As we said in one of our previous blog posts, Grunt and Gulp get, accidentally or not, mixed up very often. The confusion is therefore present on more occasions that we would have liked or cared to admit. To avoid any misconceptions we promised that we will present you the differences between the two. And our promise lies here, in front of you.
As both are built scripts, some like to call it a battle of Built Scripts. Both automate our tasks, both use Node and they both require you to create tasks and install plugins of some sort. But what are the differences? Which one is better? Which one is friendlier to the user? Which one is faster? And after all, which one will satisfy you the most?
Battling all the way down
The main difference between the two is that in contrast to Grunt, Gulp relies on coding over configuration, with the goal of making things simpler as the configuration gets more complex. As a result, Gulp code usually looks cleaner and it is easier to read, which really helps, when configuration gets confusing. Gulp also makes it extremely easy to fit other code within a task definition, besides streaming from one plugin to another. However, everything at the beginning can be confusing and will get more understandable through practice and time, so it is actually up to the user to decide, on which side he or she thinks more closely.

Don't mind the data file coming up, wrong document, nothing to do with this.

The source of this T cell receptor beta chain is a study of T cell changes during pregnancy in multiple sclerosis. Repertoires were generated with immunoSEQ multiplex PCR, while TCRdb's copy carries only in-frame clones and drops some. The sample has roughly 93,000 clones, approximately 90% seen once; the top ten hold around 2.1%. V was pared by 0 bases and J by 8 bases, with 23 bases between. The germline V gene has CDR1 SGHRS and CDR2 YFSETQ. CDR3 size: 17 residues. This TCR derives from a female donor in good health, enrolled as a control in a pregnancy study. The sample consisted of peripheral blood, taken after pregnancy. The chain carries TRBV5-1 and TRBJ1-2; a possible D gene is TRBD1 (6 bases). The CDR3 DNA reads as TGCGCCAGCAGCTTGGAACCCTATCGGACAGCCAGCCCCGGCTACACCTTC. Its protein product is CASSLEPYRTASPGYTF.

Gulp has cleaner API. With it tasks might run in parallel compared to Grunt, where tasks run sequentially. For similar tasks, Gulp is faster than Grunt. Before 0.5 version of Grunt (not the latest version) came out, a speed comparison showed that most tasks were at least twice as fast on Gulp. This is due to the fact that in Gulp tasks are stored in memory without the need of temporary files or folders. On the other hand Grunt tasks are stored in a temporary folder, which means more configuration and more on I/O (intermediary files are disk I/O operations). So, compared to in-memory operations, disk writes are slow, which means that Gulp, despite all the improvements from Grunt, still has a speed advantage, although it decreased rapidly in recent years. Nevertheless, speed does not really matter, when it comes to small projects. Even when you deal with bigger ones, differences are measured in seconds.
Many web designers and other users of both build scripts like to point out that both communities are nice and friendly. Grunt has a larger community than Gulp, with a lot more plugins available for it, although Gulp is catching up fast. That is understandable, knowing that Grunt has been here for a longer period of time. Some even think that on a long run Gulp will have even more user base than Grunt, because according to Google Trends searches for Gulp related things increased rapidly over a past year in contrast to Grunt's searches, who fell drastically. But to be fair we never know, what the future holds (for us). Maybe we should even consider stop using them both.